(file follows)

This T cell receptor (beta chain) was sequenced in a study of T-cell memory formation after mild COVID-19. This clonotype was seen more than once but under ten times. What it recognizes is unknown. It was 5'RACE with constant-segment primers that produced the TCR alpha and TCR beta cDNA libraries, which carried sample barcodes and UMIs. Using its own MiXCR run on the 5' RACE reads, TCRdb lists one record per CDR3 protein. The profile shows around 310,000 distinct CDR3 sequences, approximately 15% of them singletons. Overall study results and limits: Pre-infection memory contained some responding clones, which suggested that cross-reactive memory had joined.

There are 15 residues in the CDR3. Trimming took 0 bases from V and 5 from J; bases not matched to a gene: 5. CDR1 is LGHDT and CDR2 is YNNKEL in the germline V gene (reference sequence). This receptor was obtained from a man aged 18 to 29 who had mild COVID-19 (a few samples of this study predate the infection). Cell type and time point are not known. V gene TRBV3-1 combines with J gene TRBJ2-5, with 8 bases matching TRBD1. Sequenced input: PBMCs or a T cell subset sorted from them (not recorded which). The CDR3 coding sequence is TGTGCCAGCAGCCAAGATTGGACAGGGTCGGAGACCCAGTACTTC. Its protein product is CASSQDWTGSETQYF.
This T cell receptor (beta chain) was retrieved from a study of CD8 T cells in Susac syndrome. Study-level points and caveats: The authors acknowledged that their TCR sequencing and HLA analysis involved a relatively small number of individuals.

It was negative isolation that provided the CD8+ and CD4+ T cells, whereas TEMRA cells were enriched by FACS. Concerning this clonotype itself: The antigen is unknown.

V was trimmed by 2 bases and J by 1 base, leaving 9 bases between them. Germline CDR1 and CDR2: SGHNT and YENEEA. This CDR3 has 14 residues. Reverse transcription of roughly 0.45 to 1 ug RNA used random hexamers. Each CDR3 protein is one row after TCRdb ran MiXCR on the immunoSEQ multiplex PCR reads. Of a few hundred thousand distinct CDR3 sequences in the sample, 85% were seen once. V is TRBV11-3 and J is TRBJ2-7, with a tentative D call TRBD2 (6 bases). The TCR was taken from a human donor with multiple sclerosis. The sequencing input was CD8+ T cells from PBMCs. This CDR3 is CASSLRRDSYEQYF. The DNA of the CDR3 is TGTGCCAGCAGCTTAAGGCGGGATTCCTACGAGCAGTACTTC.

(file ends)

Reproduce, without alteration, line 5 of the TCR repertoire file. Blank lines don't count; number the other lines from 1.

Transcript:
V was trimmed by 2 bases and J by 1 base, leaving 9 bases between them. Germline CDR1 and CDR2: SGHNT and YENEEA. This CDR3 has 14 residues. Reverse transcription of roughly 0.45 to 1 ug RNA used random hexamers. Each CDR3 protein is one row after TCRdb ran MiXCR on the immunoSEQ multiplex PCR reads. Of a few hundred thousand distinct CDR3 sequences in the sample, 85% were seen once. V is TRBV11-3 and J is TRBJ2-7, with a tentative D call TRBD2 (6 bases). The TCR was taken from a human donor with multiple sclerosis. The sequencing input was CD8+ T cells from PBMCs. This CDR3 is CASSLRRDSYEQYF. The DNA of the CDR3 is TGTGCCAGCAGCTTAAGGCGGGATTCCTACGAGCAGTACTTC.